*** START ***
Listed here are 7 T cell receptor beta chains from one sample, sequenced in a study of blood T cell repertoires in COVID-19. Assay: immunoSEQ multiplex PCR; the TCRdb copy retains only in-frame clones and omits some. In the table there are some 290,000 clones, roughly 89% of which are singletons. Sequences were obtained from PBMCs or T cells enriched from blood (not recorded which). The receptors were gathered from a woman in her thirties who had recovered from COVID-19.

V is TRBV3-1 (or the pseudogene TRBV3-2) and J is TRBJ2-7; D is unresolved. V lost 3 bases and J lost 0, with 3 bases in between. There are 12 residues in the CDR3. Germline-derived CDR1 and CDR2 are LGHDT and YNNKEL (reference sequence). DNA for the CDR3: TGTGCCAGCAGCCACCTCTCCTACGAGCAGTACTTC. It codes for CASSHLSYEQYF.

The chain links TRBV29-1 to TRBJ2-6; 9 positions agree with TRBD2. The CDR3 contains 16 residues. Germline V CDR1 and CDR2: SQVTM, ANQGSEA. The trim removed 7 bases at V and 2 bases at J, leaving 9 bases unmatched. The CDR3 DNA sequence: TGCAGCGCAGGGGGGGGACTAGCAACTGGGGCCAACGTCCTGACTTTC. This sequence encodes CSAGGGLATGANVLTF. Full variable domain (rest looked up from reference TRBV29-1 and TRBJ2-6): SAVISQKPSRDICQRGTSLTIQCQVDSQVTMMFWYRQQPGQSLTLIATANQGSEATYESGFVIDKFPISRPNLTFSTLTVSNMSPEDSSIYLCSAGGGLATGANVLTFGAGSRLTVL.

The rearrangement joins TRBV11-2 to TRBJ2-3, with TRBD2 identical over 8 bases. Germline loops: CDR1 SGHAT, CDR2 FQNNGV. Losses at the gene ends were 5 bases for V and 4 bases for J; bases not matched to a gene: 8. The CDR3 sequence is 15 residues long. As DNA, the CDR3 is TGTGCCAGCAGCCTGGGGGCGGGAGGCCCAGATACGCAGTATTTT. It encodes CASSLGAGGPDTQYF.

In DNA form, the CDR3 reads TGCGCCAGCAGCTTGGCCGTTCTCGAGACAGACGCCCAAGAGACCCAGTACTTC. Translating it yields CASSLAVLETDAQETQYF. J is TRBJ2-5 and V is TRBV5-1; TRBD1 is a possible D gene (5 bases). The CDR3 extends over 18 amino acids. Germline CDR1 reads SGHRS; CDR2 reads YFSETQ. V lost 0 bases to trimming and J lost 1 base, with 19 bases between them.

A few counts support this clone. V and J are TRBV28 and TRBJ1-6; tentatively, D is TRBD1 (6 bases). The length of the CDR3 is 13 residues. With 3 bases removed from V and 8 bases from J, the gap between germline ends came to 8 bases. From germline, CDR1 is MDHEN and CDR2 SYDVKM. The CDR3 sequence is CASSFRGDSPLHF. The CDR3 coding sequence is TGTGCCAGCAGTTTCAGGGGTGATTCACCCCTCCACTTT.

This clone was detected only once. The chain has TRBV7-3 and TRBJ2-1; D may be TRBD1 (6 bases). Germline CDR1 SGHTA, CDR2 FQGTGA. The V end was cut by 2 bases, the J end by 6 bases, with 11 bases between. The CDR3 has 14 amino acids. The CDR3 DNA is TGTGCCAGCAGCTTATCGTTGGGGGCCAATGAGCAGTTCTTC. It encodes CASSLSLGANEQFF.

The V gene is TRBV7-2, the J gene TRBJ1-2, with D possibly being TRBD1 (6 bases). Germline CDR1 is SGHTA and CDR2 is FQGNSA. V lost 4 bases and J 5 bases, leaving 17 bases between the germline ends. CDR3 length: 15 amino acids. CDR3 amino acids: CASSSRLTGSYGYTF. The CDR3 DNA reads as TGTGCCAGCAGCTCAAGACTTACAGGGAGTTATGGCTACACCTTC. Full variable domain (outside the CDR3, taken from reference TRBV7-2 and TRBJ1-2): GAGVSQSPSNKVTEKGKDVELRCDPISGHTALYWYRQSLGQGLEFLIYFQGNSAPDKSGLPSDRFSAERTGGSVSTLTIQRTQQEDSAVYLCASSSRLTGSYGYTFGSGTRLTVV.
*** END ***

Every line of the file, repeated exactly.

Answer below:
Listed here are 7 T cell receptor beta chains from one sample, sequenced in a study of blood T cell repertoires in COVID-19. Assay: immunoSEQ multiplex PCR; the TCRdb copy retains only in-frame clones and omits some. In the table there are some 290,000 clones, roughly 89% of which are singletons. Sequences were obtained from PBMCs or T cells enriched from blood (not recorded which). The receptors were gathered from a woman in her thirties who had recovered from COVID-19.

V is TRBV3-1 (or the pseudogene TRBV3-2) and J is TRBJ2-7; D is unresolved. V lost 3 bases and J lost 0, with 3 bases in between. There are 12 residues in the CDR3. Germline-derived CDR1 and CDR2 are LGHDT and YNNKEL (reference sequence). DNA for the CDR3: TGTGCCAGCAGCCACCTCTCCTACGAGCAGTACTTC. It codes for CASSHLSYEQYF.

The chain links TRBV29-1 to TRBJ2-6; 9 positions agree with TRBD2. The CDR3 contains 16 residues. Germline V CDR1 and CDR2: SQVTM, ANQGSEA. The trim removed 7 bases at V and 2 bases at J, leaving 9 bases unmatched. The CDR3 DNA sequence: TGCAGCGCAGGGGGGGGACTAGCAACTGGGGCCAACGTCCTGACTTTC. This sequence encodes CSAGGGLATGANVLTF. Full variable domain (rest looked up from reference TRBV29-1 and TRBJ2-6): SAVISQKPSRDICQRGTSLTIQCQVDSQVTMMFWYRQQPGQSLTLIATANQGSEATYESGFVIDKFPISRPNLTFSTLTVSNMSPEDSSIYLCSAGGGLATGANVLTFGAGSRLTVL.

The rearrangement joins TRBV11-2 to TRBJ2-3, with TRBD2 identical over 8 bases. Germline loops: CDR1 SGHAT, CDR2 FQNNGV. Losses at the gene ends were 5 bases for V and 4 bases for J; bases not matched to a gene: 8. The CDR3 sequence is 15 residues long. As DNA, the CDR3 is TGTGCCAGCAGCCTGGGGGCGGGAGGCCCAGATACGCAGTATTTT. It encodes CASSLGAGGPDTQYF.

In DNA form, the CDR3 reads TGCGCCAGCAGCTTGGCCGTTCTCGAGACAGACGCCCAAGAGACCCAGTACTTC. Translating it yields CASSLAVLETDAQETQYF. J is TRBJ2-5 and V is TRBV5-1; TRBD1 is a possible D gene (5 bases). The CDR3 extends over 18 amino acids. Germline CDR1 reads SGHRS; CDR2 reads YFSETQ. V lost 0 bases to trimming and J lost 1 base, with 19 bases between them.

A few counts support this clone. V and J are TRBV28 and TRBJ1-6; tentatively, D is TRBD1 (6 bases). The length of the CDR3 is 13 residues. With 3 bases removed from V and 8 bases from J, the gap between germline ends came to 8 bases. From germline, CDR1 is MDHEN and CDR2 SYDVKM. The CDR3 sequence is CASSFRGDSPLHF. The CDR3 coding sequence is TGTGCCAGCAGTTTCAGGGGTGATTCACCCCTCCACTTT.

This clone was detected only once. The chain has TRBV7-3 and TRBJ2-1; D may be TRBD1 (6 bases). Germline CDR1 SGHTA, CDR2 FQGTGA. The V end was cut by 2 bases, the J end by 6 bases, with 11 bases between. The CDR3 has 14 amino acids. The CDR3 DNA is TGTGCCAGCAGCTTATCGTTGGGGGCCAATGAGCAGTTCTTC. It encodes CASSLSLGANEQFF.

The V gene is TRBV7-2, the J gene TRBJ1-2, with D possibly being TRBD1 (6 bases). Germline CDR1 is SGHTA and CDR2 is FQGNSA. V lost 4 bases and J 5 bases, leaving 17 bases between the germline ends. CDR3 length: 15 amino acids. CDR3 amino acids: CASSSRLTGSYGYTF. The CDR3 DNA reads as TGTGCCAGCAGCTCAAGACTTACAGGGAGTTATGGCTACACCTTC. Full variable domain (outside the CDR3, taken from reference TRBV7-2 and TRBJ1-2): GAGVSQSPSNKVTEKGKDVELRCDPISGHTALYWYRQSLGQGLEFLIYFQGNSAPDKSGLPSDRFSAERTGGSVSTLTIQRTQQEDSAVYLCASSSRLTGSYGYTFGSGTRLTVV.